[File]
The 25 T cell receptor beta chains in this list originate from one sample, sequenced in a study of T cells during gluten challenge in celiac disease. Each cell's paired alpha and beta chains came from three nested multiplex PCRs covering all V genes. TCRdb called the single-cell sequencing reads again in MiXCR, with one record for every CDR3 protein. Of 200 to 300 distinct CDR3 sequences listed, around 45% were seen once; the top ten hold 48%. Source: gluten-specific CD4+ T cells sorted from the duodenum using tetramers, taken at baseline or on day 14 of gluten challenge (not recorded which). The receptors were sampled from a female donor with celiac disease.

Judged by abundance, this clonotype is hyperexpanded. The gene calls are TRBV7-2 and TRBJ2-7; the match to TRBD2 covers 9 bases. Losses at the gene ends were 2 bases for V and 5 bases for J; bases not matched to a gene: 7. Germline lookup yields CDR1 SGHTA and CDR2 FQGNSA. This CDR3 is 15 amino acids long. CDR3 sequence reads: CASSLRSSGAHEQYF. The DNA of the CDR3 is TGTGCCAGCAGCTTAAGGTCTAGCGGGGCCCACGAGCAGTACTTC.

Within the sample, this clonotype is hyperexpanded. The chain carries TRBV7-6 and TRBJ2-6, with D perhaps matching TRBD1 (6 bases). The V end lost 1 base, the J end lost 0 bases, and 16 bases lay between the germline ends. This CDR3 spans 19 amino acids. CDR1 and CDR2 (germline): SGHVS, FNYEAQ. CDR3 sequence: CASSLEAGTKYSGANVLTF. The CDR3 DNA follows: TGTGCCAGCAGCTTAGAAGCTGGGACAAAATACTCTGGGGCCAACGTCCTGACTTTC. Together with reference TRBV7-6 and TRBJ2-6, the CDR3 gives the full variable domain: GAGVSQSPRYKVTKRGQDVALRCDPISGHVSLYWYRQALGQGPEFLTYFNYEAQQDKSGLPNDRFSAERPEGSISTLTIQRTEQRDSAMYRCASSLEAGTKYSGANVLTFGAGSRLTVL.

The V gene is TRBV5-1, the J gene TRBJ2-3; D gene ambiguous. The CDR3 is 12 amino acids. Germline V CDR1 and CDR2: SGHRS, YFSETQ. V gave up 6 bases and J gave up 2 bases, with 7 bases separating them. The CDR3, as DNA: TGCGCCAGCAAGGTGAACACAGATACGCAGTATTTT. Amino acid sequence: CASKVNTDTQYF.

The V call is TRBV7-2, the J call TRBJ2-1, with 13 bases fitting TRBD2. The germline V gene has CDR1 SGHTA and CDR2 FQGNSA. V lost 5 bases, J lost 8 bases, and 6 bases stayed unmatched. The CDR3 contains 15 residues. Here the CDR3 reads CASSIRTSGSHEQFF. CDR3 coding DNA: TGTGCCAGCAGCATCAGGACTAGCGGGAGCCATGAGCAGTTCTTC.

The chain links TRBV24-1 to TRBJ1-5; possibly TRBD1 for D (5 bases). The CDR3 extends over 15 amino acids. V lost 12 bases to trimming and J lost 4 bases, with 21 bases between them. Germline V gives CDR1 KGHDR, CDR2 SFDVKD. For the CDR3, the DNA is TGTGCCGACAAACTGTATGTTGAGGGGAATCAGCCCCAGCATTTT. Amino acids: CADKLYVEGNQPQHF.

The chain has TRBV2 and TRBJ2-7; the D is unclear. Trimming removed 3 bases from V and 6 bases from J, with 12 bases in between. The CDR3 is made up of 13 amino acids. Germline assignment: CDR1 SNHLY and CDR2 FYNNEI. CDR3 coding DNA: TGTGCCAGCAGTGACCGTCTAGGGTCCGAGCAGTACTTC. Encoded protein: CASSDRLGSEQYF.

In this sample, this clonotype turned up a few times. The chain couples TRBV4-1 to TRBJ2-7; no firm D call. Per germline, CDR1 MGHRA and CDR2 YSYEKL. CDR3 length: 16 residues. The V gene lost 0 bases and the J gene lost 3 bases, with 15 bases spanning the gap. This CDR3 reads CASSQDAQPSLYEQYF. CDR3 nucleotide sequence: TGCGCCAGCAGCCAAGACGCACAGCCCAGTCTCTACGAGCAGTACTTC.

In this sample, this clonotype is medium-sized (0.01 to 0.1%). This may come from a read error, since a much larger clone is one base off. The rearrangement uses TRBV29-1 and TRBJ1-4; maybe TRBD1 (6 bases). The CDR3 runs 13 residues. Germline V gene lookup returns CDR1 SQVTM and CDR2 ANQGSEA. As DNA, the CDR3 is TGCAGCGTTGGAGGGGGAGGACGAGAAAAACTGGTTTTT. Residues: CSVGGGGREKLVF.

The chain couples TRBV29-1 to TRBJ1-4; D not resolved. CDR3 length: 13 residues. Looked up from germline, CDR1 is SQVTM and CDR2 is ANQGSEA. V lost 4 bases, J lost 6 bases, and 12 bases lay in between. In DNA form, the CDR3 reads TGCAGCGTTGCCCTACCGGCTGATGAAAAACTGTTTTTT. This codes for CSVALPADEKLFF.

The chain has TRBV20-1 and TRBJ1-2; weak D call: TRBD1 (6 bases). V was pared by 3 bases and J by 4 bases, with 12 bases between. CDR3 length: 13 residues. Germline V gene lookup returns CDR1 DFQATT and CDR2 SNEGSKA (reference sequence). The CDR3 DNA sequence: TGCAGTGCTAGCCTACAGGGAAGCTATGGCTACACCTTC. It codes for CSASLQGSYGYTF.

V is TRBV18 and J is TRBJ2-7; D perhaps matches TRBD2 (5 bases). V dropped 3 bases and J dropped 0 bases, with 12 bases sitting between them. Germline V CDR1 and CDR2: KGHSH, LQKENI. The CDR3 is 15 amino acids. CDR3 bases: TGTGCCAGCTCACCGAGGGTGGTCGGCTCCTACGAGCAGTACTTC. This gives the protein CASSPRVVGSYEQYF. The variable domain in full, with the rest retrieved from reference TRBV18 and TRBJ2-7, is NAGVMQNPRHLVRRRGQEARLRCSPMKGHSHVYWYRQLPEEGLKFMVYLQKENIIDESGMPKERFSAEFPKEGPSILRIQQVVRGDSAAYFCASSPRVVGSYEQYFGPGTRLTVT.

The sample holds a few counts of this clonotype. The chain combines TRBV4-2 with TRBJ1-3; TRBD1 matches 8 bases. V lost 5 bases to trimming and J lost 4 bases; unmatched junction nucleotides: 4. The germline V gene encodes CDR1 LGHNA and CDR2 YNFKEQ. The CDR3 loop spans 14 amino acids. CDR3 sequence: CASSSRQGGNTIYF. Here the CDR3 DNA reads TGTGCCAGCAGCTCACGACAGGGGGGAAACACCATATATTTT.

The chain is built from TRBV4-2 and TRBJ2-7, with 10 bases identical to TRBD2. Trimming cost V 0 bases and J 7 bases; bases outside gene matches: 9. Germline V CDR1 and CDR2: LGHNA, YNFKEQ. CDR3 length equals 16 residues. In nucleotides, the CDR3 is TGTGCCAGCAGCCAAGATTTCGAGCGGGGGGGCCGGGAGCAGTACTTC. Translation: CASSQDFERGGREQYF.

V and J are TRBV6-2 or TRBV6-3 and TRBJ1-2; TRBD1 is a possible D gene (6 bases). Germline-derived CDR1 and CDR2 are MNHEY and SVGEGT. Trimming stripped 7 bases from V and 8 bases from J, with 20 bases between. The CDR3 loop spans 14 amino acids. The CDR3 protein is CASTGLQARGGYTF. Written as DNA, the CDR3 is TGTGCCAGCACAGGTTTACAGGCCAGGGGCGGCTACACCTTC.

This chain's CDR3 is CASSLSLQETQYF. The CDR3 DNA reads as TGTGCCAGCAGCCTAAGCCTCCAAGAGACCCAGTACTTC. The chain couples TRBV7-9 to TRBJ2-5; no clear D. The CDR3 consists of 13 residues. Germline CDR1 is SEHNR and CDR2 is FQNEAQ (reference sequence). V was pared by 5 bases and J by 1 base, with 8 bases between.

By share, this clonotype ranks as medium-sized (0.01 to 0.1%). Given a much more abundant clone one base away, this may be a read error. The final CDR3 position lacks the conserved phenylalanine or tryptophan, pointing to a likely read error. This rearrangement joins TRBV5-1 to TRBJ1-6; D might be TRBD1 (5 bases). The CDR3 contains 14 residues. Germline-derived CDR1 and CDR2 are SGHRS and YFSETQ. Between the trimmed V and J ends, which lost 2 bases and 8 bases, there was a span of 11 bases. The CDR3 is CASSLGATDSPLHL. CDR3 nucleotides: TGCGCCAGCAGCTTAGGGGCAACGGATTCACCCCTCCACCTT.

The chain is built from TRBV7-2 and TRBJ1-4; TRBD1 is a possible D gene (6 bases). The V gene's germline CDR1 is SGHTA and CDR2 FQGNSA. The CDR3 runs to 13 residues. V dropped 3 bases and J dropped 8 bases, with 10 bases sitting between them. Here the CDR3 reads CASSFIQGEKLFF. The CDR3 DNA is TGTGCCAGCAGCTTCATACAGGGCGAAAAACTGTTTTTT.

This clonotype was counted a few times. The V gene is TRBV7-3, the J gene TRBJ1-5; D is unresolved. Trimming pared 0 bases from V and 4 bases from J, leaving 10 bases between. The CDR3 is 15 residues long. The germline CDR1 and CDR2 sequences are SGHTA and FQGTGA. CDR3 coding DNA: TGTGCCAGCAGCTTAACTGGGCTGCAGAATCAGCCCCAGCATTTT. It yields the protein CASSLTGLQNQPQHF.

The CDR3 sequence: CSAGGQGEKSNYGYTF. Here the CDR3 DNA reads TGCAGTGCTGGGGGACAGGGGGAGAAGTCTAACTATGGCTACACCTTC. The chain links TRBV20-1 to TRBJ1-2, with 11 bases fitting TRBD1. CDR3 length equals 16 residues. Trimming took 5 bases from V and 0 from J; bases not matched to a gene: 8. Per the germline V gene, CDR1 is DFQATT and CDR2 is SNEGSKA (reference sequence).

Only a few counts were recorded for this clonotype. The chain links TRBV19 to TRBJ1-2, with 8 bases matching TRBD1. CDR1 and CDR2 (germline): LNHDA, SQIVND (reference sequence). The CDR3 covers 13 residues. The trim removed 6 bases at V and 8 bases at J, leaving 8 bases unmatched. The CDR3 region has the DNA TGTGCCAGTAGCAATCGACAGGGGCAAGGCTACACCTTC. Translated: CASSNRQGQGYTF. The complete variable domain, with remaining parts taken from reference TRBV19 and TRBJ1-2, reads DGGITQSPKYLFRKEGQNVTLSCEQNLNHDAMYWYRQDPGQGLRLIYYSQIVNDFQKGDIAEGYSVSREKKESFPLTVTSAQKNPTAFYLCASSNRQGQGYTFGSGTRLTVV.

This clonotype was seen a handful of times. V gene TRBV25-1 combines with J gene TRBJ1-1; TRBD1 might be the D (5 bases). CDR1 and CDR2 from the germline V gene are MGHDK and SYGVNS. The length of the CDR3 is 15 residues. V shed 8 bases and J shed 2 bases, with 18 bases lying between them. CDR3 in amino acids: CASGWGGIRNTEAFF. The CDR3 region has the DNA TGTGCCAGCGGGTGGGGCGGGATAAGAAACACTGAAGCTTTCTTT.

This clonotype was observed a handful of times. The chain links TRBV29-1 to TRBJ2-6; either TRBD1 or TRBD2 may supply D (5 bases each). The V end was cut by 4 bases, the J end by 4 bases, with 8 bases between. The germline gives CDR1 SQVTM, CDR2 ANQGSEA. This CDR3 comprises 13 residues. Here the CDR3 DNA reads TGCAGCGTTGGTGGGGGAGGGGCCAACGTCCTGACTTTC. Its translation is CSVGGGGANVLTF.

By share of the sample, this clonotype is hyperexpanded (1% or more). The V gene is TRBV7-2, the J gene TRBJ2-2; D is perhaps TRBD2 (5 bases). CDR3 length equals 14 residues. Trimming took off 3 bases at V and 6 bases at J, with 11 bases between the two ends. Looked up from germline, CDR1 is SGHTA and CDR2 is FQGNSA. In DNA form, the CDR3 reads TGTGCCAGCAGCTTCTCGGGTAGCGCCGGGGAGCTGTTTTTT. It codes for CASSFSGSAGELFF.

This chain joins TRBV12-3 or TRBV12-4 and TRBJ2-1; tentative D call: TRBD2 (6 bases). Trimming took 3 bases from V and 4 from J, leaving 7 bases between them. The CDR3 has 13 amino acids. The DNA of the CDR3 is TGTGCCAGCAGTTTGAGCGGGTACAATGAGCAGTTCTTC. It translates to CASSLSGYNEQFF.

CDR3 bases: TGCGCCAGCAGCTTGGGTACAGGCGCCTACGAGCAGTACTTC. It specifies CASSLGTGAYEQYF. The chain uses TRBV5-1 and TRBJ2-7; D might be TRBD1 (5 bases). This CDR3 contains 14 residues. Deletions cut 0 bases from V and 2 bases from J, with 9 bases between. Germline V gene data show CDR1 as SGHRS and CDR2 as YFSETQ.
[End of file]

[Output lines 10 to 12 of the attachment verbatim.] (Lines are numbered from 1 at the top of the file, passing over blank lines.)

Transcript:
The chain couples TRBV29-1 to TRBJ1-4; D not resolved. CDR3 length: 13 residues. Looked up from germline, CDR1 is SQVTM and CDR2 is ANQGSEA. V lost 4 bases, J lost 6 bases, and 12 bases lay in between. In DNA form, the CDR3 reads TGCAGCGTTGCCCTACCGGCTGATGAAAAACTGTTTTTT. This codes for CSVALPADEKLFF.

The chain has TRBV20-1 and TRBJ1-2; weak D call: TRBD1 (6 bases). V was pared by 3 bases and J by 4 bases, with 12 bases between. CDR3 length: 13 residues. Germline V gene lookup returns CDR1 DFQATT and CDR2 SNEGSKA (reference sequence). The CDR3 DNA sequence: TGCAGTGCTAGCCTACAGGGAAGCTATGGCTACACCTTC. It codes for CSASLQGSYGYTF.

V is TRBV18 and J is TRBJ2-7; D perhaps matches TRBD2 (5 bases). V dropped 3 bases and J dropped 0 bases, with 12 bases sitting between them. Germline V CDR1 and CDR2: KGHSH, LQKENI. The CDR3 is 15 amino acids. CDR3 bases: TGTGCCAGCTCACCGAGGGTGGTCGGCTCCTACGAGCAGTACTTC. This gives the protein CASSPRVVGSYEQYF. The variable domain in full, with the rest retrieved from reference TRBV18 and TRBJ2-7, is NAGVMQNPRHLVRRRGQEARLRCSPMKGHSHVYWYRQLPEEGLKFMVYLQKENIIDESGMPKERFSAEFPKEGPSILRIQQVVRGDSAAYFCASSPRVVGSYEQYFGPGTRLTVT.